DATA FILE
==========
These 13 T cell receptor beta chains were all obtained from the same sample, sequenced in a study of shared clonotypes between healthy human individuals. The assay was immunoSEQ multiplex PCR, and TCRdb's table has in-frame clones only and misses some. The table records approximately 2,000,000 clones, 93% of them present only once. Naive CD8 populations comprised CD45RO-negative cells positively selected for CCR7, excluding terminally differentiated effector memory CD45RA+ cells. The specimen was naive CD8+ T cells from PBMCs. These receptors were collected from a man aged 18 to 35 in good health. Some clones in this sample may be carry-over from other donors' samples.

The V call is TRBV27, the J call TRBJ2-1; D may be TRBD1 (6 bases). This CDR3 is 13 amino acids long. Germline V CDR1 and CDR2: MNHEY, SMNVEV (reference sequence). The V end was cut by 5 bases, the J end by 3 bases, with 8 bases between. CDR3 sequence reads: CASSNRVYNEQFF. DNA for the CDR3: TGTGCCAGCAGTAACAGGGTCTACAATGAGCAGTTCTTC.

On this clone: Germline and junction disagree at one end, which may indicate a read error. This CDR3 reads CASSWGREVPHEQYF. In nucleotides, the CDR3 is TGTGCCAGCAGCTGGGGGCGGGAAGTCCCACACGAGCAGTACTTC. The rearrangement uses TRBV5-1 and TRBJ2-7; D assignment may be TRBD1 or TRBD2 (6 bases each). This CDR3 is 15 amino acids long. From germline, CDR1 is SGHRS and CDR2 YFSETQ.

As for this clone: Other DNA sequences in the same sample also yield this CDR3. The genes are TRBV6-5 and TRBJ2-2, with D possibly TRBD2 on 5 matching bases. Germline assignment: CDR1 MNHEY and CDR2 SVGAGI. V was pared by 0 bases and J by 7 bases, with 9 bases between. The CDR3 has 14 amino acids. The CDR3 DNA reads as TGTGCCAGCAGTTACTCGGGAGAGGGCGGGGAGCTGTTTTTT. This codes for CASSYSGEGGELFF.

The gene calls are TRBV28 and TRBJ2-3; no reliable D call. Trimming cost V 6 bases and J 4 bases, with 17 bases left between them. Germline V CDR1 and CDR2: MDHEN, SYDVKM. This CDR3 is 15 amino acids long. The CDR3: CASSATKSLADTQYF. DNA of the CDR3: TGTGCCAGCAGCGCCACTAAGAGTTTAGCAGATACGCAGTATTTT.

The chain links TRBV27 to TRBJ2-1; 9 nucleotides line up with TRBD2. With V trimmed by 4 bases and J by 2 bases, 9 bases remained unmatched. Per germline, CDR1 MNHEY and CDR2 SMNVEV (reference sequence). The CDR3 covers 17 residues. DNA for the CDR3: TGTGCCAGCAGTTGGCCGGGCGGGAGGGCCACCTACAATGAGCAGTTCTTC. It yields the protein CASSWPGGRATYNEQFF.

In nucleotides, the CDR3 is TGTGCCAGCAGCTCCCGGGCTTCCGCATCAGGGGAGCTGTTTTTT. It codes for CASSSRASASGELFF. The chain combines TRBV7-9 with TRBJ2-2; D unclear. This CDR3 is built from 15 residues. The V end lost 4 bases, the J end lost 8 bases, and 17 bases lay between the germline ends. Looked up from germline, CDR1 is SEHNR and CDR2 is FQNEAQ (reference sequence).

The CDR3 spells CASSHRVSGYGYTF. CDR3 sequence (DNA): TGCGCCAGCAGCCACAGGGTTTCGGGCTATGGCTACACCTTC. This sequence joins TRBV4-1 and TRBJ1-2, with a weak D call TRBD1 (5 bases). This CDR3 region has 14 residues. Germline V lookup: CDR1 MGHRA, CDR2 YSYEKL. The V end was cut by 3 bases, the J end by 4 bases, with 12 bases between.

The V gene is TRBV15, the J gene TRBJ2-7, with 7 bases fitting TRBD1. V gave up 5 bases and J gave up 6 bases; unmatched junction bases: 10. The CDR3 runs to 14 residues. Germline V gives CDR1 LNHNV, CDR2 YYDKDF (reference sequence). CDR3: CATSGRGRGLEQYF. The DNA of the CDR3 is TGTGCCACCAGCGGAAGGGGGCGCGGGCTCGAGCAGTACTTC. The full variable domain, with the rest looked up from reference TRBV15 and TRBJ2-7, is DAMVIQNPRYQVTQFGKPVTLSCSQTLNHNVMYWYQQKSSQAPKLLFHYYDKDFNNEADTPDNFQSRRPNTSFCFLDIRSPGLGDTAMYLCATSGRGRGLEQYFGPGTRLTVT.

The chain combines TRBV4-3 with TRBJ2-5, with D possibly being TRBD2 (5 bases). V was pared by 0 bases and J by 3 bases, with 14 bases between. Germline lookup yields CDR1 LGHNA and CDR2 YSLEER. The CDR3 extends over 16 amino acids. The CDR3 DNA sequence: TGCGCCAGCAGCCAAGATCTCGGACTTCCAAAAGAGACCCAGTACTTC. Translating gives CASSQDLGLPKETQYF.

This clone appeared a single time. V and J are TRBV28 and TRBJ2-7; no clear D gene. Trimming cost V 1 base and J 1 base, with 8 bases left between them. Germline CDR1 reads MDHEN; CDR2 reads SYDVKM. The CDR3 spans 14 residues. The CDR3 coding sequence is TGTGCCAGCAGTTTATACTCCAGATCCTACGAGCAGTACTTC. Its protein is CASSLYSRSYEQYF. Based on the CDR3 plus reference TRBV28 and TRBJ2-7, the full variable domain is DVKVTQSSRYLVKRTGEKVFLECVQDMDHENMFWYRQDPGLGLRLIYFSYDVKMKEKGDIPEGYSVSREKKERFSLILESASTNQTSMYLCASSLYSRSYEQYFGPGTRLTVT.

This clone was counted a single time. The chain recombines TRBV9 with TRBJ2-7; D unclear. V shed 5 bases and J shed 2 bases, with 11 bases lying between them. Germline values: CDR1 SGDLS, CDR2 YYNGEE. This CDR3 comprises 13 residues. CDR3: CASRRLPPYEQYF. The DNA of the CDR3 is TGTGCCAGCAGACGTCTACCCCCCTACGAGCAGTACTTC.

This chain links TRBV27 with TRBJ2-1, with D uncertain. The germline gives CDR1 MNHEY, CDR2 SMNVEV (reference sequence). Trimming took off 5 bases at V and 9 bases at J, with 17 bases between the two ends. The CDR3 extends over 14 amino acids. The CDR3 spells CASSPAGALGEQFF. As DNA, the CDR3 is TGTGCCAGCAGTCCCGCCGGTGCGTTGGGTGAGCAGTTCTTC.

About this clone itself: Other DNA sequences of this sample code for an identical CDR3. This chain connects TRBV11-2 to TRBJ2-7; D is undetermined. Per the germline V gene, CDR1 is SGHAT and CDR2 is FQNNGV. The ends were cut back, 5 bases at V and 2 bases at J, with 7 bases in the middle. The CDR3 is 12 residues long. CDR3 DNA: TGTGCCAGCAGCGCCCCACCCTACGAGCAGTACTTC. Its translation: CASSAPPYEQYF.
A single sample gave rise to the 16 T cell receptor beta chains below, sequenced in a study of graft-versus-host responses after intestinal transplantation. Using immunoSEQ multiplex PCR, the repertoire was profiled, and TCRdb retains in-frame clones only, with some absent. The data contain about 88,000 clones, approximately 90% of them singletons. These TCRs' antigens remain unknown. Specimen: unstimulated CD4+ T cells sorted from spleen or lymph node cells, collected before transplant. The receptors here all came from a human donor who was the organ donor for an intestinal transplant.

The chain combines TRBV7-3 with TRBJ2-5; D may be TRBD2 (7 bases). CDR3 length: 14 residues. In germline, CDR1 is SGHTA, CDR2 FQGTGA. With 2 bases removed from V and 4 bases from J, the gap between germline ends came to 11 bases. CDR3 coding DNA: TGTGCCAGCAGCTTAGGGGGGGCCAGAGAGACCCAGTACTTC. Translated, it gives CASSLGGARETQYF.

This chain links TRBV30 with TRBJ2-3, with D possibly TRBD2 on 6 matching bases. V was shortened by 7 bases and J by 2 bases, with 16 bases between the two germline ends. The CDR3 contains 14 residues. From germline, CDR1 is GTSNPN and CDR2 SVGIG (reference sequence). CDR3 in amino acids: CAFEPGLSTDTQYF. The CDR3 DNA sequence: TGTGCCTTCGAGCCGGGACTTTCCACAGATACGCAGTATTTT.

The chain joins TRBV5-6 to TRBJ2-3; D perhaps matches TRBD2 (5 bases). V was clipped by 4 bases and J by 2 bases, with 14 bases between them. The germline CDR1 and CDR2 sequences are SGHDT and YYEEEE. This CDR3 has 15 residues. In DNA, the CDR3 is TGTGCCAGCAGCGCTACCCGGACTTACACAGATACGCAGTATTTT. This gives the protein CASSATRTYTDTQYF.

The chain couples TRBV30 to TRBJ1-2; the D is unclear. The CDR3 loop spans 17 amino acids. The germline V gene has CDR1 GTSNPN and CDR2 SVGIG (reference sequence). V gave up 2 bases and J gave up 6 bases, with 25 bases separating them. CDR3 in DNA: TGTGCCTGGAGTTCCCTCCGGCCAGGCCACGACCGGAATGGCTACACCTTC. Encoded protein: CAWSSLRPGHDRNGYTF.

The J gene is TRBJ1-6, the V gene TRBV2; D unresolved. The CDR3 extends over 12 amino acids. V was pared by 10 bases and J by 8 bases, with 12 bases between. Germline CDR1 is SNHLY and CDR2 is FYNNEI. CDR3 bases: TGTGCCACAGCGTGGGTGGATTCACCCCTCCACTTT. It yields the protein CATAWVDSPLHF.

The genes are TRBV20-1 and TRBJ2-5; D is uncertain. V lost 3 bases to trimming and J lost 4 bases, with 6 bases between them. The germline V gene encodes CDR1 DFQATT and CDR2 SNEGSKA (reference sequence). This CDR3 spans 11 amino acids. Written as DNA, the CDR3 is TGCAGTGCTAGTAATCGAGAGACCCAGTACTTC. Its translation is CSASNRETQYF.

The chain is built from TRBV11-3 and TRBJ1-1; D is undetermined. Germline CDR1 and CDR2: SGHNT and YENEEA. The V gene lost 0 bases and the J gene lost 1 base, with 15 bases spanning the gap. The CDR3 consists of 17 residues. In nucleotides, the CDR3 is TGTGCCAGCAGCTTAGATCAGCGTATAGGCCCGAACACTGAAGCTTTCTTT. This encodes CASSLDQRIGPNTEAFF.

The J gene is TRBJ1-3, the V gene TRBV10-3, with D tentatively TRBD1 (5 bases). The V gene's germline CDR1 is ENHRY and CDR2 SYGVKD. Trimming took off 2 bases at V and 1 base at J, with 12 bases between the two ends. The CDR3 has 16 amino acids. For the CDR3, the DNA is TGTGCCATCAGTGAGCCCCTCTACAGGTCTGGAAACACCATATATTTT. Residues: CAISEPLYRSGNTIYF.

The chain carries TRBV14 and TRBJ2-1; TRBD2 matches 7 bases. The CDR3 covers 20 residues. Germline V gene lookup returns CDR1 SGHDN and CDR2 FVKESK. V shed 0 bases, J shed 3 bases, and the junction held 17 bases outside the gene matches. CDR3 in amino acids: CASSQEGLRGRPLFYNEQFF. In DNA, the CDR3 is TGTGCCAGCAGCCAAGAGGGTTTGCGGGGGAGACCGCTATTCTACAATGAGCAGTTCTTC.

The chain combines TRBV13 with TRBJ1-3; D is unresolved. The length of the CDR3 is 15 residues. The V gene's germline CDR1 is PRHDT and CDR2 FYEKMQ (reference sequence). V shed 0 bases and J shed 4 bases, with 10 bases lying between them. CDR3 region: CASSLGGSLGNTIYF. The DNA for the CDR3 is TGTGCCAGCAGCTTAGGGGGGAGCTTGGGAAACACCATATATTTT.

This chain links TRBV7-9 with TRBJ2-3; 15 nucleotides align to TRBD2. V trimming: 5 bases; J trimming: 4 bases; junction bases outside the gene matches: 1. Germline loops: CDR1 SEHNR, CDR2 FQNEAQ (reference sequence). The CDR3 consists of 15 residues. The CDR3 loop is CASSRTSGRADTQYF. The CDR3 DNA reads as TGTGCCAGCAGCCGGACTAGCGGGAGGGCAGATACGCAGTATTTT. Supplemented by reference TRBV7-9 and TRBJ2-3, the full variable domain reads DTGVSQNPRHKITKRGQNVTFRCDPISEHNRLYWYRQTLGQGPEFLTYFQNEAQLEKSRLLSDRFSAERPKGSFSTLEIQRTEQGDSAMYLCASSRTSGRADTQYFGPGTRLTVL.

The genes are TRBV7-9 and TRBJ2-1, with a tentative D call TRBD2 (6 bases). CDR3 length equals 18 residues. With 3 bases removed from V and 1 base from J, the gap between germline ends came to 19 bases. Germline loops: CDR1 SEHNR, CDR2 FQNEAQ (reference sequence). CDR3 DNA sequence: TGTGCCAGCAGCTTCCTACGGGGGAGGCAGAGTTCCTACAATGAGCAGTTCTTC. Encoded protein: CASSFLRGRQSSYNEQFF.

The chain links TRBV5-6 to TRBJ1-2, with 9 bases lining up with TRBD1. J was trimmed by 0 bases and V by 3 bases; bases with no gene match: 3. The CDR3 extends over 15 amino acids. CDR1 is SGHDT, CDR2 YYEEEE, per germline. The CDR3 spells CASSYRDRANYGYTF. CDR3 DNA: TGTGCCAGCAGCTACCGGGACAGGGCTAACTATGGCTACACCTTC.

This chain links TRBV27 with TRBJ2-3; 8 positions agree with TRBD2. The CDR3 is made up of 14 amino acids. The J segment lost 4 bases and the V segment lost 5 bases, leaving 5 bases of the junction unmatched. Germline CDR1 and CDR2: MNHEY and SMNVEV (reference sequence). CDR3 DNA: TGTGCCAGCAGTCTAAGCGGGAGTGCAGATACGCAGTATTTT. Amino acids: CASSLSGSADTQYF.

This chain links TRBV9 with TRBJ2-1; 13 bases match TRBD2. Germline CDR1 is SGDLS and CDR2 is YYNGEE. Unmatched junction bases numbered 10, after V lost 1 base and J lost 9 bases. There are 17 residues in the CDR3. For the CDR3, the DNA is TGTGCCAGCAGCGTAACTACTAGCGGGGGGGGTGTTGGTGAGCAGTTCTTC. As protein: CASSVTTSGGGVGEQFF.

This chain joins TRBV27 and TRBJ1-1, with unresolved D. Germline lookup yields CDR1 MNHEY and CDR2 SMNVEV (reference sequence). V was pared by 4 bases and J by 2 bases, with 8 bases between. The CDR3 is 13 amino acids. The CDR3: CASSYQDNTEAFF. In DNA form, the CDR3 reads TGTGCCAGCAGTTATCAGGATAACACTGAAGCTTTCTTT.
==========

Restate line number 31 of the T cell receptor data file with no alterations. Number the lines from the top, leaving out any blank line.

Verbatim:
This chain joins TRBV27 and TRBJ1-1, with unresolved D. Germline lookup yields CDR1 MNHEY and CDR2 SMNVEV (reference sequence). V was pared by 4 bases and J by 2 bases, with 8 bases between. The CDR3 is 13 amino acids. The CDR3: CASSYQDNTEAFF. In DNA form, the CDR3 reads TGTGCCAGCAGTTATCAGGATAACACTGAAGCTTTCTTT.